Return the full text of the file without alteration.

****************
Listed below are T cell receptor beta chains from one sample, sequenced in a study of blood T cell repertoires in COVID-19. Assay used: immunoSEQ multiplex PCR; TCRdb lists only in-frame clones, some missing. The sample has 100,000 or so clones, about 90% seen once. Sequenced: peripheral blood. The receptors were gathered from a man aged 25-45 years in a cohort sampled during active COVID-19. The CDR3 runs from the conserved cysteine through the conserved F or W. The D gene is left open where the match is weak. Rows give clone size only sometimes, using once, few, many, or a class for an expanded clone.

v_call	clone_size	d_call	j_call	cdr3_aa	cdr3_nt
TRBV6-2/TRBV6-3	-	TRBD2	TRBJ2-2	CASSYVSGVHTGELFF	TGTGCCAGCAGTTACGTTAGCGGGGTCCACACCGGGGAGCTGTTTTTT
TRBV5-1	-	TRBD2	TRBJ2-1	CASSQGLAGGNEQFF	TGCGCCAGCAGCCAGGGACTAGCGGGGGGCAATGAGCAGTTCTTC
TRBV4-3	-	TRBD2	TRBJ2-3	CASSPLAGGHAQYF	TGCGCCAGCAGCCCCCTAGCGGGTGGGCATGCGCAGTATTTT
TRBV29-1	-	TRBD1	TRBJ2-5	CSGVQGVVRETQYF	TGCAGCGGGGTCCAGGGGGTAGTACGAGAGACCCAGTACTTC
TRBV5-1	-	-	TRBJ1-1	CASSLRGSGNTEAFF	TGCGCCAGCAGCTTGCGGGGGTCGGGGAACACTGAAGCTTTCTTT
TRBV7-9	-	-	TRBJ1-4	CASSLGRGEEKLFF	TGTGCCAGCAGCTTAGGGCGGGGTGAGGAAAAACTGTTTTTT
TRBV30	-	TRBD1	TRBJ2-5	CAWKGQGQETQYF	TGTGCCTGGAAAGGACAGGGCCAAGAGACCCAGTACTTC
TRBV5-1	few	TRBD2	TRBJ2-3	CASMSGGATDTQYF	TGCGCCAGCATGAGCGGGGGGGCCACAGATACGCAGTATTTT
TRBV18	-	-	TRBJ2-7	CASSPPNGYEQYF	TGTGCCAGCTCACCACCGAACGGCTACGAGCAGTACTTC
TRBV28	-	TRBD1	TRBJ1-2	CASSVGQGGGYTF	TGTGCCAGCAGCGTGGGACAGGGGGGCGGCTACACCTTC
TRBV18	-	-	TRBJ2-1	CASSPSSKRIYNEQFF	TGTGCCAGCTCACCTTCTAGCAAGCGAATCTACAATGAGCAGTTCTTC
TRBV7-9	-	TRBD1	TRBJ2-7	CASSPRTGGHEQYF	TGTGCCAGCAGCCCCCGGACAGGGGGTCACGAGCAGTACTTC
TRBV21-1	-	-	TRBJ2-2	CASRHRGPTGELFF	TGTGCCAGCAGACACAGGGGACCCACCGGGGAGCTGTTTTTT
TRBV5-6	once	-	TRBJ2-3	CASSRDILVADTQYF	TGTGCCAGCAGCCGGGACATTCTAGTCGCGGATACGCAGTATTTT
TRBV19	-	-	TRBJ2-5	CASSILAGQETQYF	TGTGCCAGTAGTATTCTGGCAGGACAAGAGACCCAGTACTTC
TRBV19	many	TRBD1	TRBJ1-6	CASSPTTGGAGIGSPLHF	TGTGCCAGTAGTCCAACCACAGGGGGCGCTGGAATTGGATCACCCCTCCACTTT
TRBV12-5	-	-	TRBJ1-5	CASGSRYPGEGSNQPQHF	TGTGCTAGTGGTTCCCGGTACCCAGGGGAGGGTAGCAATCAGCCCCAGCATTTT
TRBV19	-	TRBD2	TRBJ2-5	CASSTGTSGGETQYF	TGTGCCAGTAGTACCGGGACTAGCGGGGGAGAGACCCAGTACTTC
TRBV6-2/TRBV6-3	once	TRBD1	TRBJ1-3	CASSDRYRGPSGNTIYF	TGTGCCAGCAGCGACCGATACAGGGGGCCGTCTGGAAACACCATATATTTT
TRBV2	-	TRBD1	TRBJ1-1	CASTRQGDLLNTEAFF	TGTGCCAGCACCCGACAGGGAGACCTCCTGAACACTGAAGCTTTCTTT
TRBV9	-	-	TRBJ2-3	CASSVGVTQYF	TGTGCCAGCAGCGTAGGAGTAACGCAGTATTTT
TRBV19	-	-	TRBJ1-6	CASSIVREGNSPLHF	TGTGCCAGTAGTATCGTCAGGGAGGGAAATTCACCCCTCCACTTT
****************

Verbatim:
Listed below are T cell receptor beta chains from one sample, sequenced in a study of blood T cell repertoires in COVID-19. Assay used: immunoSEQ multiplex PCR; TCRdb lists only in-frame clones, some missing. The sample has 100,000 or so clones, about 90% seen once. Sequenced: peripheral blood. The receptors were gathered from a man aged 25-45 years in a cohort sampled during active COVID-19. The CDR3 runs from the conserved cysteine through the conserved F or W. The D gene is left open where the match is weak. Rows give clone size only sometimes, using once, few, many, or a class for an expanded clone.

v_call	clone_size	d_call	j_call	cdr3_aa	cdr3_nt
TRBV6-2/TRBV6-3	-	TRBD2	TRBJ2-2	CASSYVSGVHTGELFF	TGTGCCAGCAGTTACGTTAGCGGGGTCCACACCGGGGAGCTGTTTTTT
TRBV5-1	-	TRBD2	TRBJ2-1	CASSQGLAGGNEQFF	TGCGCCAGCAGCCAGGGACTAGCGGGGGGCAATGAGCAGTTCTTC
TRBV4-3	-	TRBD2	TRBJ2-3	CASSPLAGGHAQYF	TGCGCCAGCAGCCCCCTAGCGGGTGGGCATGCGCAGTATTTT
TRBV29-1	-	TRBD1	TRBJ2-5	CSGVQGVVRETQYF	TGCAGCGGGGTCCAGGGGGTAGTACGAGAGACCCAGTACTTC
TRBV5-1	-	-	TRBJ1-1	CASSLRGSGNTEAFF	TGCGCCAGCAGCTTGCGGGGGTCGGGGAACACTGAAGCTTTCTTT
TRBV7-9	-	-	TRBJ1-4	CASSLGRGEEKLFF	TGTGCCAGCAGCTTAGGGCGGGGTGAGGAAAAACTGTTTTTT
TRBV30	-	TRBD1	TRBJ2-5	CAWKGQGQETQYF	TGTGCCTGGAAAGGACAGGGCCAAGAGACCCAGTACTTC
TRBV5-1	few	TRBD2	TRBJ2-3	CASMSGGATDTQYF	TGCGCCAGCATGAGCGGGGGGGCCACAGATACGCAGTATTTT
TRBV18	-	-	TRBJ2-7	CASSPPNGYEQYF	TGTGCCAGCTCACCACCGAACGGCTACGAGCAGTACTTC
TRBV28	-	TRBD1	TRBJ1-2	CASSVGQGGGYTF	TGTGCCAGCAGCGTGGGACAGGGGGGCGGCTACACCTTC
TRBV18	-	-	TRBJ2-1	CASSPSSKRIYNEQFF	TGTGCCAGCTCACCTTCTAGCAAGCGAATCTACAATGAGCAGTTCTTC
TRBV7-9	-	TRBD1	TRBJ2-7	CASSPRTGGHEQYF	TGTGCCAGCAGCCCCCGGACAGGGGGTCACGAGCAGTACTTC
TRBV21-1	-	-	TRBJ2-2	CASRHRGPTGELFF	TGTGCCAGCAGACACAGGGGACCCACCGGGGAGCTGTTTTTT
TRBV5-6	once	-	TRBJ2-3	CASSRDILVADTQYF	TGTGCCAGCAGCCGGGACATTCTAGTCGCGGATACGCAGTATTTT
TRBV19	-	-	TRBJ2-5	CASSILAGQETQYF	TGTGCCAGTAGTATTCTGGCAGGACAAGAGACCCAGTACTTC
TRBV19	many	TRBD1	TRBJ1-6	CASSPTTGGAGIGSPLHF	TGTGCCAGTAGTCCAACCACAGGGGGCGCTGGAATTGGATCACCCCTCCACTTT
TRBV12-5	-	-	TRBJ1-5	CASGSRYPGEGSNQPQHF	TGTGCTAGTGGTTCCCGGTACCCAGGGGAGGGTAGCAATCAGCCCCAGCATTTT
TRBV19	-	TRBD2	TRBJ2-5	CASSTGTSGGETQYF	TGTGCCAGTAGTACCGGGACTAGCGGGGGAGAGACCCAGTACTTC
TRBV6-2/TRBV6-3	once	TRBD1	TRBJ1-3	CASSDRYRGPSGNTIYF	TGTGCCAGCAGCGACCGATACAGGGGGCCGTCTGGAAACACCATATATTTT
TRBV2	-	TRBD1	TRBJ1-1	CASTRQGDLLNTEAFF	TGTGCCAGCACCCGACAGGGAGACCTCCTGAACACTGAAGCTTTCTTT
TRBV9	-	-	TRBJ2-3	CASSVGVTQYF	TGTGCCAGCAGCGTAGGAGTAACGCAGTATTTT
TRBV19	-	-	TRBJ1-6	CASSIVREGNSPLHF	TGTGCCAGTAGTATCGTCAGGGAGGGAAATTCACCCCTCCACTTT